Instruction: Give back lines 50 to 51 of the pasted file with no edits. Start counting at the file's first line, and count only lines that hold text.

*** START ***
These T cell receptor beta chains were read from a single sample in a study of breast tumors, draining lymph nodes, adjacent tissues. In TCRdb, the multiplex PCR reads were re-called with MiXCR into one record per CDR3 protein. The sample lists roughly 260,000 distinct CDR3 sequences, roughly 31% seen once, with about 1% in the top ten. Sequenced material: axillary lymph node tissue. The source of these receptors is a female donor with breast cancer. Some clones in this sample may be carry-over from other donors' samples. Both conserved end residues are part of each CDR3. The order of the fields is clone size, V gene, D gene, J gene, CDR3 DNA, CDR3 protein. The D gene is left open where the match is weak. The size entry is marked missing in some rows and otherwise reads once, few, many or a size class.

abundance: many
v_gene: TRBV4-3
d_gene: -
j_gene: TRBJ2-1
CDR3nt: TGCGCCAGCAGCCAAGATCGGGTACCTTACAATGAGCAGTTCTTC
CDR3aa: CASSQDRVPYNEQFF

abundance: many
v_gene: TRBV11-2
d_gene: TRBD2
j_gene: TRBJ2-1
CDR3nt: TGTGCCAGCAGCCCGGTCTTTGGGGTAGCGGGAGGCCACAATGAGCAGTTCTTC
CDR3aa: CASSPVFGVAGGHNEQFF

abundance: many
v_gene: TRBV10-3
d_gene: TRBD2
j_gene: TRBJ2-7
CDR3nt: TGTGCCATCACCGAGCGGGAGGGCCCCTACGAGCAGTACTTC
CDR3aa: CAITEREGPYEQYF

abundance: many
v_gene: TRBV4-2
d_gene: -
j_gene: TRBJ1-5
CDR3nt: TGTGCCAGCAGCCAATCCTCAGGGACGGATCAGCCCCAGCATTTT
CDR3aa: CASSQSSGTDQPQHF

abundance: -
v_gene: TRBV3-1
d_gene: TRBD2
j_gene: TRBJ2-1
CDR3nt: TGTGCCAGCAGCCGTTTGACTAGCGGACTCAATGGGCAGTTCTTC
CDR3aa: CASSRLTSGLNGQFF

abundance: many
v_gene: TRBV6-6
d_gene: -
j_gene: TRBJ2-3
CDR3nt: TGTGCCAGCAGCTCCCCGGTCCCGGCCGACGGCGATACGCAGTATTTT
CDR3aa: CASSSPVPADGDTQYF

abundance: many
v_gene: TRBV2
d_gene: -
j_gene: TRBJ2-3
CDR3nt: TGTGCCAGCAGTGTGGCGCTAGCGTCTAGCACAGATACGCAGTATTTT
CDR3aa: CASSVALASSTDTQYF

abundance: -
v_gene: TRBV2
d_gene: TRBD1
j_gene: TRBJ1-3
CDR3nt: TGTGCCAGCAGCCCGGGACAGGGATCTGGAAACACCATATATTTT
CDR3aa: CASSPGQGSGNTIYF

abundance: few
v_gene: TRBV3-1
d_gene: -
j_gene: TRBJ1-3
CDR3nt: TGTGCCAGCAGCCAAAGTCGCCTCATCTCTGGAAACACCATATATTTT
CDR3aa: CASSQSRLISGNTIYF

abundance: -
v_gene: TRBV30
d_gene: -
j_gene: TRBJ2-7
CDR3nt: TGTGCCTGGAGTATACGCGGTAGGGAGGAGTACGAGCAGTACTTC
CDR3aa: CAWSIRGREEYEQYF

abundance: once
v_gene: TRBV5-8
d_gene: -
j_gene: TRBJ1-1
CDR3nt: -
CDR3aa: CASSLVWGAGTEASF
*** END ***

abundance: few
v_gene: TRBV3-1